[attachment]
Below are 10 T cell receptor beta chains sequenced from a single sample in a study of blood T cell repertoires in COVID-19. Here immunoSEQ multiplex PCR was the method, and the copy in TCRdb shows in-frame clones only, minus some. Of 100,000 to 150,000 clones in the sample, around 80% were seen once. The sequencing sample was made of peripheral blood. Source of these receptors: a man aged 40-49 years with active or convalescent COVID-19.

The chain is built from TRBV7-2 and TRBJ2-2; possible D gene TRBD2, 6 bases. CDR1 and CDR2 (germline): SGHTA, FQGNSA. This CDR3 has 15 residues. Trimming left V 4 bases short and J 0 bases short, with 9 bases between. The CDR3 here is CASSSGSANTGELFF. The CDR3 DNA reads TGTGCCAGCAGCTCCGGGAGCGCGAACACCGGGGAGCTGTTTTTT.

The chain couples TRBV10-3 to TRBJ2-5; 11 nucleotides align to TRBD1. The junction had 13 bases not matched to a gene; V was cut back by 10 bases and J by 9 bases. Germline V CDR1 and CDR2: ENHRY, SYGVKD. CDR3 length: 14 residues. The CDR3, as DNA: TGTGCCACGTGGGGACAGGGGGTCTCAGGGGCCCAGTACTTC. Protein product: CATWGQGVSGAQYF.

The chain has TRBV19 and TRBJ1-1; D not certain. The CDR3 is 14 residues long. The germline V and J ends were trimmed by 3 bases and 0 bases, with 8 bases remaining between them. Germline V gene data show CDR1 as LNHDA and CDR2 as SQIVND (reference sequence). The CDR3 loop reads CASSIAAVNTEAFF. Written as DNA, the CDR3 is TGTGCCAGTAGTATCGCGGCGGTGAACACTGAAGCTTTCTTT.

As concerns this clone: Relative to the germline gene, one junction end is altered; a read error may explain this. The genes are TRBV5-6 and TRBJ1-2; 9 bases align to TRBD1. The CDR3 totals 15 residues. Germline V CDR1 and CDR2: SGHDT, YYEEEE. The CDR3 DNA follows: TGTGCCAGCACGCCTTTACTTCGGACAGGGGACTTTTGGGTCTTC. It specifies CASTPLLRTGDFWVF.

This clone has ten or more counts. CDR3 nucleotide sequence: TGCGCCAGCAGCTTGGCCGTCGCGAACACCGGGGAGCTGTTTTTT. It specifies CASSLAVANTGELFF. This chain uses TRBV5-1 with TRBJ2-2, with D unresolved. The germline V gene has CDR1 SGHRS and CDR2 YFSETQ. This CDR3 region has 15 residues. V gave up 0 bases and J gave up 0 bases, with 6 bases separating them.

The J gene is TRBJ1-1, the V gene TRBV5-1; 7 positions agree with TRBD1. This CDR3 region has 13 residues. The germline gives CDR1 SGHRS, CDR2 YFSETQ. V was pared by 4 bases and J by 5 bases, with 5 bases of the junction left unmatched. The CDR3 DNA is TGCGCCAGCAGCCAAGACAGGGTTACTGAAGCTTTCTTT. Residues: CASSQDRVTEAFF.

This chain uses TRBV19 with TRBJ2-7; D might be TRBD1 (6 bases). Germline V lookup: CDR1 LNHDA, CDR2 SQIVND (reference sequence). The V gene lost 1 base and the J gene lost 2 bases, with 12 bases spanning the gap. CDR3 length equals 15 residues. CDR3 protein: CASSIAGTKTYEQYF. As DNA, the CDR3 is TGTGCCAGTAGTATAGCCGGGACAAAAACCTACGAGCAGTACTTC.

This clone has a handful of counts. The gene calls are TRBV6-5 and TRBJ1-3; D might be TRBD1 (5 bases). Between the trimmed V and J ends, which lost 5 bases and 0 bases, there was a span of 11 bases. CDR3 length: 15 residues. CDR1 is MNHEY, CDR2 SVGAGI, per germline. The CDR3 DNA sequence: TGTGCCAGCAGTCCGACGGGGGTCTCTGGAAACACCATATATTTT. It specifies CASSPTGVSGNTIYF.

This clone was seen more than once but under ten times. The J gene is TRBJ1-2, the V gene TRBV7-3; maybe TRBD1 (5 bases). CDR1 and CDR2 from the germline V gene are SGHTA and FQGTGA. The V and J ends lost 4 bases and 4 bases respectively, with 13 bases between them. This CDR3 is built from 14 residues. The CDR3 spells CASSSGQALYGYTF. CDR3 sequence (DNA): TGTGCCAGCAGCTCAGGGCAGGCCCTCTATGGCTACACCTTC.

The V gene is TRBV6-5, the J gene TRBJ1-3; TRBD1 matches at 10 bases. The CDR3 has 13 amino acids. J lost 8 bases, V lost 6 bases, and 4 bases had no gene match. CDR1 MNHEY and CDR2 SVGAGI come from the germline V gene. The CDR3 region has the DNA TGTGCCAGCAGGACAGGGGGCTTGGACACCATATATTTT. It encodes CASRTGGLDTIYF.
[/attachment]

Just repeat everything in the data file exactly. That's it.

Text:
Below are 10 T cell receptor beta chains sequenced from a single sample in a study of blood T cell repertoires in COVID-19. Here immunoSEQ multiplex PCR was the method, and the copy in TCRdb shows in-frame clones only, minus some. Of 100,000 to 150,000 clones in the sample, around 80% were seen once. The sequencing sample was made of peripheral blood. Source of these receptors: a man aged 40-49 years with active or convalescent COVID-19.

The chain is built from TRBV7-2 and TRBJ2-2; possible D gene TRBD2, 6 bases. CDR1 and CDR2 (germline): SGHTA, FQGNSA. This CDR3 has 15 residues. Trimming left V 4 bases short and J 0 bases short, with 9 bases between. The CDR3 here is CASSSGSANTGELFF. The CDR3 DNA reads TGTGCCAGCAGCTCCGGGAGCGCGAACACCGGGGAGCTGTTTTTT.

The chain couples TRBV10-3 to TRBJ2-5; 11 nucleotides align to TRBD1. The junction had 13 bases not matched to a gene; V was cut back by 10 bases and J by 9 bases. Germline V CDR1 and CDR2: ENHRY, SYGVKD. CDR3 length: 14 residues. The CDR3, as DNA: TGTGCCACGTGGGGACAGGGGGTCTCAGGGGCCCAGTACTTC. Protein product: CATWGQGVSGAQYF.

The chain has TRBV19 and TRBJ1-1; D not certain. The CDR3 is 14 residues long. The germline V and J ends were trimmed by 3 bases and 0 bases, with 8 bases remaining between them. Germline V gene data show CDR1 as LNHDA and CDR2 as SQIVND (reference sequence). The CDR3 loop reads CASSIAAVNTEAFF. Written as DNA, the CDR3 is TGTGCCAGTAGTATCGCGGCGGTGAACACTGAAGCTTTCTTT.

As concerns this clone: Relative to the germline gene, one junction end is altered; a read error may explain this. The genes are TRBV5-6 and TRBJ1-2; 9 bases align to TRBD1. The CDR3 totals 15 residues. Germline V CDR1 and CDR2: SGHDT, YYEEEE. The CDR3 DNA follows: TGTGCCAGCACGCCTTTACTTCGGACAGGGGACTTTTGGGTCTTC. It specifies CASTPLLRTGDFWVF.

This clone has ten or more counts. CDR3 nucleotide sequence: TGCGCCAGCAGCTTGGCCGTCGCGAACACCGGGGAGCTGTTTTTT. It specifies CASSLAVANTGELFF. This chain uses TRBV5-1 with TRBJ2-2, with D unresolved. The germline V gene has CDR1 SGHRS and CDR2 YFSETQ. This CDR3 region has 15 residues. V gave up 0 bases and J gave up 0 bases, with 6 bases separating them.

The J gene is TRBJ1-1, the V gene TRBV5-1; 7 positions agree with TRBD1. This CDR3 region has 13 residues. The germline gives CDR1 SGHRS, CDR2 YFSETQ. V was pared by 4 bases and J by 5 bases, with 5 bases of the junction left unmatched. The CDR3 DNA is TGCGCCAGCAGCCAAGACAGGGTTACTGAAGCTTTCTTT. Residues: CASSQDRVTEAFF.

This chain uses TRBV19 with TRBJ2-7; D might be TRBD1 (6 bases). Germline V lookup: CDR1 LNHDA, CDR2 SQIVND (reference sequence). The V gene lost 1 base and the J gene lost 2 bases, with 12 bases spanning the gap. CDR3 length equals 15 residues. CDR3 protein: CASSIAGTKTYEQYF. As DNA, the CDR3 is TGTGCCAGTAGTATAGCCGGGACAAAAACCTACGAGCAGTACTTC.

This clone has a handful of counts. The gene calls are TRBV6-5 and TRBJ1-3; D might be TRBD1 (5 bases). Between the trimmed V and J ends, which lost 5 bases and 0 bases, there was a span of 11 bases. CDR3 length: 15 residues. CDR1 is MNHEY, CDR2 SVGAGI, per germline. The CDR3 DNA sequence: TGTGCCAGCAGTCCGACGGGGGTCTCTGGAAACACCATATATTTT. It specifies CASSPTGVSGNTIYF.

This clone was seen more than once but under ten times. The J gene is TRBJ1-2, the V gene TRBV7-3; maybe TRBD1 (5 bases). CDR1 and CDR2 from the germline V gene are SGHTA and FQGTGA. The V and J ends lost 4 bases and 4 bases respectively, with 13 bases between them. This CDR3 is built from 14 residues. The CDR3 spells CASSSGQALYGYTF. CDR3 sequence (DNA): TGTGCCAGCAGCTCAGGGCAGGCCCTCTATGGCTACACCTTC.

The V gene is TRBV6-5, the J gene TRBJ1-3; TRBD1 matches at 10 bases. The CDR3 has 13 amino acids. J lost 8 bases, V lost 6 bases, and 4 bases had no gene match. CDR1 MNHEY and CDR2 SVGAGI come from the germline V gene. The CDR3 region has the DNA TGTGCCAGCAGGACAGGGGGCTTGGACACCATATATTTT. It encodes CASRTGGLDTIYF.